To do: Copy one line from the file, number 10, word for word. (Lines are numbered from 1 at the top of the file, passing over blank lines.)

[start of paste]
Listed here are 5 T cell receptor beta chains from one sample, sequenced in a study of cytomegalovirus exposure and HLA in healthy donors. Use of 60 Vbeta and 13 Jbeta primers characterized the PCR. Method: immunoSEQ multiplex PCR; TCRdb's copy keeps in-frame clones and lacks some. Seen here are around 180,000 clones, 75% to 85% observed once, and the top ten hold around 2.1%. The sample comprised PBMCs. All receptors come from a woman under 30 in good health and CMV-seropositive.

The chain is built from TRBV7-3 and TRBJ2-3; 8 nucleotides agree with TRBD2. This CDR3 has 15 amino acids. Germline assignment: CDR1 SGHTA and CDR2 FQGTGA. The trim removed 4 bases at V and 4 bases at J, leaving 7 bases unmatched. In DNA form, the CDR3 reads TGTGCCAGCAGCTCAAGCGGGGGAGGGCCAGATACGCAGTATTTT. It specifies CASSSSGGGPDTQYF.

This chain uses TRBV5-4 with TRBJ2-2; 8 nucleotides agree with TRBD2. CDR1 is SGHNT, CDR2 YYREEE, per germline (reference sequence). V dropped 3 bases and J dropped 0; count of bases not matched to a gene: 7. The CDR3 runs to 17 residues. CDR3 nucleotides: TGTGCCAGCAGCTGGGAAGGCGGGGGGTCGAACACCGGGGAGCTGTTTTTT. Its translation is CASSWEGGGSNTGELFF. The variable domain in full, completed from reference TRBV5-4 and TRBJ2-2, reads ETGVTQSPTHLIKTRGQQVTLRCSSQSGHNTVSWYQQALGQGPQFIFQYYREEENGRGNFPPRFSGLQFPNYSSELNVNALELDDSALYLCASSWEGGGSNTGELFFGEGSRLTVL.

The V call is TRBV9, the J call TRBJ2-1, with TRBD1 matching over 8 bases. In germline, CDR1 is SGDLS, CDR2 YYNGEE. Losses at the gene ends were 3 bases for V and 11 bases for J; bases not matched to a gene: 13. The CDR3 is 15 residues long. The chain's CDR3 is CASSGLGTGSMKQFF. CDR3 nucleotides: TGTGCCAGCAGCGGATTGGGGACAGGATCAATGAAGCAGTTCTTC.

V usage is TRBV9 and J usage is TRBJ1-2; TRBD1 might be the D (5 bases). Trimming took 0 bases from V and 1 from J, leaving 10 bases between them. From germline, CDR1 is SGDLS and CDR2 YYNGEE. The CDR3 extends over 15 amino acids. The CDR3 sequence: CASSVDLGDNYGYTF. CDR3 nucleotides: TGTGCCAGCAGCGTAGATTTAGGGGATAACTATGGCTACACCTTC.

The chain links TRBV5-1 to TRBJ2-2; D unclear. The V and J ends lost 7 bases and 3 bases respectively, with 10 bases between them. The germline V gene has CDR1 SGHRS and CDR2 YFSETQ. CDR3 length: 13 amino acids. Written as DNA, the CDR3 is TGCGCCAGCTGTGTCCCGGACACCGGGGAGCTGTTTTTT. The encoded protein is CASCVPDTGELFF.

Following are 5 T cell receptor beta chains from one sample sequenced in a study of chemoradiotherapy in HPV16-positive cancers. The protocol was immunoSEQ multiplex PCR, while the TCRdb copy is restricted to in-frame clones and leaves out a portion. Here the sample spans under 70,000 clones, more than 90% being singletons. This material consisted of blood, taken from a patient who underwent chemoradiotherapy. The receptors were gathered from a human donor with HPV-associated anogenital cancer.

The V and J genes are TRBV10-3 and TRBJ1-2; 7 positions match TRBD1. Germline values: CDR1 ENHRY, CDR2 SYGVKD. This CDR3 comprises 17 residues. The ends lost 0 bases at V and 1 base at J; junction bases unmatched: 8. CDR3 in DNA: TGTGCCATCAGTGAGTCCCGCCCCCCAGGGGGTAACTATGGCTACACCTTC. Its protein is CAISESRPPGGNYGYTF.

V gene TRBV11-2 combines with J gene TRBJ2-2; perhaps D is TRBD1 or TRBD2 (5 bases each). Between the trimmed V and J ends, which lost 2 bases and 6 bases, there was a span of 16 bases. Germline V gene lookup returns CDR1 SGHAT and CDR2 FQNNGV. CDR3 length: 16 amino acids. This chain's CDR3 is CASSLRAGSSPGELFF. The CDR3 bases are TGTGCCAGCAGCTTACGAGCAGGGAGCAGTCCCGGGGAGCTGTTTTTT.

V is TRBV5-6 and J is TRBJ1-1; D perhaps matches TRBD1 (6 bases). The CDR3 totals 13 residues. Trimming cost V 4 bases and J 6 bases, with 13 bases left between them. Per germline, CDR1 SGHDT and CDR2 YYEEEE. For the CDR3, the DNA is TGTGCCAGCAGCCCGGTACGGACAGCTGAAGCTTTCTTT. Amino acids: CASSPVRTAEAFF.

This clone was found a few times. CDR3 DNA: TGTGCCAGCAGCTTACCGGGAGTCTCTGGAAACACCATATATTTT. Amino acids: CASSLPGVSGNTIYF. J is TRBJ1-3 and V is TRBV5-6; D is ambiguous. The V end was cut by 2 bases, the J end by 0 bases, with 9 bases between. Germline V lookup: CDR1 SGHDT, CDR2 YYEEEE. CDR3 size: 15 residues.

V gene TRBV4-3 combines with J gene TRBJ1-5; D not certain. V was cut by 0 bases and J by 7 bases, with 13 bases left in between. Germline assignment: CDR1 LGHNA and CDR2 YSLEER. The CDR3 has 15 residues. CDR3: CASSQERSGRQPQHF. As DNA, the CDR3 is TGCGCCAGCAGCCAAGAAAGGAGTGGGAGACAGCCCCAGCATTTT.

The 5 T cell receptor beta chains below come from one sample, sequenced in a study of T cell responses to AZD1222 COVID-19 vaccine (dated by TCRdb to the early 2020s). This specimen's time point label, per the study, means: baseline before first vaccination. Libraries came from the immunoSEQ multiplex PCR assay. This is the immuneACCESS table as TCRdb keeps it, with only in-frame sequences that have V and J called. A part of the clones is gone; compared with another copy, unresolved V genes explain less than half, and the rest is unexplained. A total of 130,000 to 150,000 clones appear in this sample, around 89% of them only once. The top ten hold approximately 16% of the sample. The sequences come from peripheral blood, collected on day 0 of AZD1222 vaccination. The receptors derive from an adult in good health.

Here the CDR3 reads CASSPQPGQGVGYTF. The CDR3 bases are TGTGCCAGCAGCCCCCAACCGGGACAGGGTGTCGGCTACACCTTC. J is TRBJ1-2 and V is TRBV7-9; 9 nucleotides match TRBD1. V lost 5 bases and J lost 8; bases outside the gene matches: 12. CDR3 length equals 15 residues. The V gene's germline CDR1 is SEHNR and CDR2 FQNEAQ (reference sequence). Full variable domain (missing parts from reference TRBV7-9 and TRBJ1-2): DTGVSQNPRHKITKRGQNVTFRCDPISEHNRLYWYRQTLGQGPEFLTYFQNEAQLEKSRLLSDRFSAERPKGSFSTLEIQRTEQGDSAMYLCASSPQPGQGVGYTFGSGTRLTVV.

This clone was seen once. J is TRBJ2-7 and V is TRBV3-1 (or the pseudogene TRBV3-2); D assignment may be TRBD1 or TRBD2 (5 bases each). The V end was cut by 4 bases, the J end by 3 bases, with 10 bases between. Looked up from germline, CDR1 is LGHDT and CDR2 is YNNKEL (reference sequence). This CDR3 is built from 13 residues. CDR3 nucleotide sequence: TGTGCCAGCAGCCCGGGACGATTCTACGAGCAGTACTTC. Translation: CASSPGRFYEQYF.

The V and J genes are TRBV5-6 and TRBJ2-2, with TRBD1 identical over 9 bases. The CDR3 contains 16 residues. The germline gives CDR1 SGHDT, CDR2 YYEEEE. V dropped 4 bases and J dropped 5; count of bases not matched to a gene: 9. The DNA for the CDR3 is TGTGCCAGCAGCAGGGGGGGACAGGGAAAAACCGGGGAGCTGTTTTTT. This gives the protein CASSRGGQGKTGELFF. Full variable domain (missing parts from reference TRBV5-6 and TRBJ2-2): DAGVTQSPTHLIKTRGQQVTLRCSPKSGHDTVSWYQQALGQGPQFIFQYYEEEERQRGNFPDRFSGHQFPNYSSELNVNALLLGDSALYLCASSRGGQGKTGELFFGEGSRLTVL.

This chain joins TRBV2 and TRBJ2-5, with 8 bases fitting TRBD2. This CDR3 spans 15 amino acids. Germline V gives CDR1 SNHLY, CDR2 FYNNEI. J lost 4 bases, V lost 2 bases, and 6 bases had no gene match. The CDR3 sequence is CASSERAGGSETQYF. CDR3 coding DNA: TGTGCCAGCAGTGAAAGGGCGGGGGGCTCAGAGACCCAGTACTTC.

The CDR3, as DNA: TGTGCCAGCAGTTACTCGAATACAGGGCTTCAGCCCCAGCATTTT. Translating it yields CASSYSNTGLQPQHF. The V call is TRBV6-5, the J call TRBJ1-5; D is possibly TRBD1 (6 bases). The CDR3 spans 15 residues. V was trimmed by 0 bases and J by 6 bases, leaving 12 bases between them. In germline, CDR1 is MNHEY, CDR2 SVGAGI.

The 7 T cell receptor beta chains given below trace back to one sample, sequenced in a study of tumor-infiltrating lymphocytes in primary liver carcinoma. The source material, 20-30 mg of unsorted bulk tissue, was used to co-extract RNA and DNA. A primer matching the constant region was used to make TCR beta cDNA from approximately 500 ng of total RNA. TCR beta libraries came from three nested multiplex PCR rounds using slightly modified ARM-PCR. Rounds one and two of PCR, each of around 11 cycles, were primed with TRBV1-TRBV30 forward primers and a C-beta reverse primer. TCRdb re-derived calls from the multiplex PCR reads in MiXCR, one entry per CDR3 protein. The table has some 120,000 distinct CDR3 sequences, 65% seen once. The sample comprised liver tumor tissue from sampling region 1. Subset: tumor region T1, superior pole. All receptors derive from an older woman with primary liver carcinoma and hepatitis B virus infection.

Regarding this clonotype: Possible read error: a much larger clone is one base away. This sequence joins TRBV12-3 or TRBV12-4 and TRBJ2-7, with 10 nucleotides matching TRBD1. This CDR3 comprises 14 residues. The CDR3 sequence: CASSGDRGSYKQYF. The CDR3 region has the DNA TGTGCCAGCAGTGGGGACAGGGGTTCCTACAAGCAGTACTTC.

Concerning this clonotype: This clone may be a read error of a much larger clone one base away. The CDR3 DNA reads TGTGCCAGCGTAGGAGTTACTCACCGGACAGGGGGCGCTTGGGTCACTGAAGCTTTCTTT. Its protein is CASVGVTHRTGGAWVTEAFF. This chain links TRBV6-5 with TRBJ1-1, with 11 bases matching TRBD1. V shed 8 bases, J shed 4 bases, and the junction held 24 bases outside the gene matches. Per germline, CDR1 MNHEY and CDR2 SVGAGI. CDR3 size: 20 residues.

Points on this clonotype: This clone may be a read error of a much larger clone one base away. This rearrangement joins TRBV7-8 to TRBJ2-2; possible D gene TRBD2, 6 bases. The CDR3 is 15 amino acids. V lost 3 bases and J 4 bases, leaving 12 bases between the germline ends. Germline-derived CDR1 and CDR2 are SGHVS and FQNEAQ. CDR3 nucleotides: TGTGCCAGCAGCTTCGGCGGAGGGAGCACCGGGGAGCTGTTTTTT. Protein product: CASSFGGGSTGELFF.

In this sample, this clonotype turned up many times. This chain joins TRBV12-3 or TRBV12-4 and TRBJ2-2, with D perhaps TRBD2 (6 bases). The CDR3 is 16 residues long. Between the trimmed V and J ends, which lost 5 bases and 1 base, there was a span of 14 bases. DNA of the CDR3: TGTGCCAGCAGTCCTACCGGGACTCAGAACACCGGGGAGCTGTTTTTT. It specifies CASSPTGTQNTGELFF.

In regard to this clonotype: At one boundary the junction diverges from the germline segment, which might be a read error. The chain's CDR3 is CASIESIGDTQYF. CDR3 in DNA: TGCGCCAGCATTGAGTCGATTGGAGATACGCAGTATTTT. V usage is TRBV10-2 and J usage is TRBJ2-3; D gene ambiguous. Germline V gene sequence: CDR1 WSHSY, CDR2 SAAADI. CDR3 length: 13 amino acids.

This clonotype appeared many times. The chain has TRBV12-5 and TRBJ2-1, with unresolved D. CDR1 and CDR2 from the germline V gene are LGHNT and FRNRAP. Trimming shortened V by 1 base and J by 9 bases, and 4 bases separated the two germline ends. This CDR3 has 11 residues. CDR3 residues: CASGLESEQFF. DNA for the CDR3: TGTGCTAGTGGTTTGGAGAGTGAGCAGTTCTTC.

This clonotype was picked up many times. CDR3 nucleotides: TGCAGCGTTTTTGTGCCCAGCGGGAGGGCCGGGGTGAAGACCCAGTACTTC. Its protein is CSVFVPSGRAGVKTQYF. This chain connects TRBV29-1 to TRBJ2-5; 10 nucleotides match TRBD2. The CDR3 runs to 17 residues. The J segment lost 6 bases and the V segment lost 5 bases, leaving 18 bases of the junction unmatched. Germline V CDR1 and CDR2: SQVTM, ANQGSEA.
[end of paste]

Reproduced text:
V is TRBV5-6 and J is TRBJ1-1; D perhaps matches TRBD1 (6 bases). The CDR3 totals 13 residues. Trimming cost V 4 bases and J 6 bases, with 13 bases left between them. Per germline, CDR1 SGHDT and CDR2 YYEEEE. For the CDR3, the DNA is TGTGCCAGCAGCCCGGTACGGACAGCTGAAGCTTTCTTT. Amino acids: CASSPVRTAEAFF.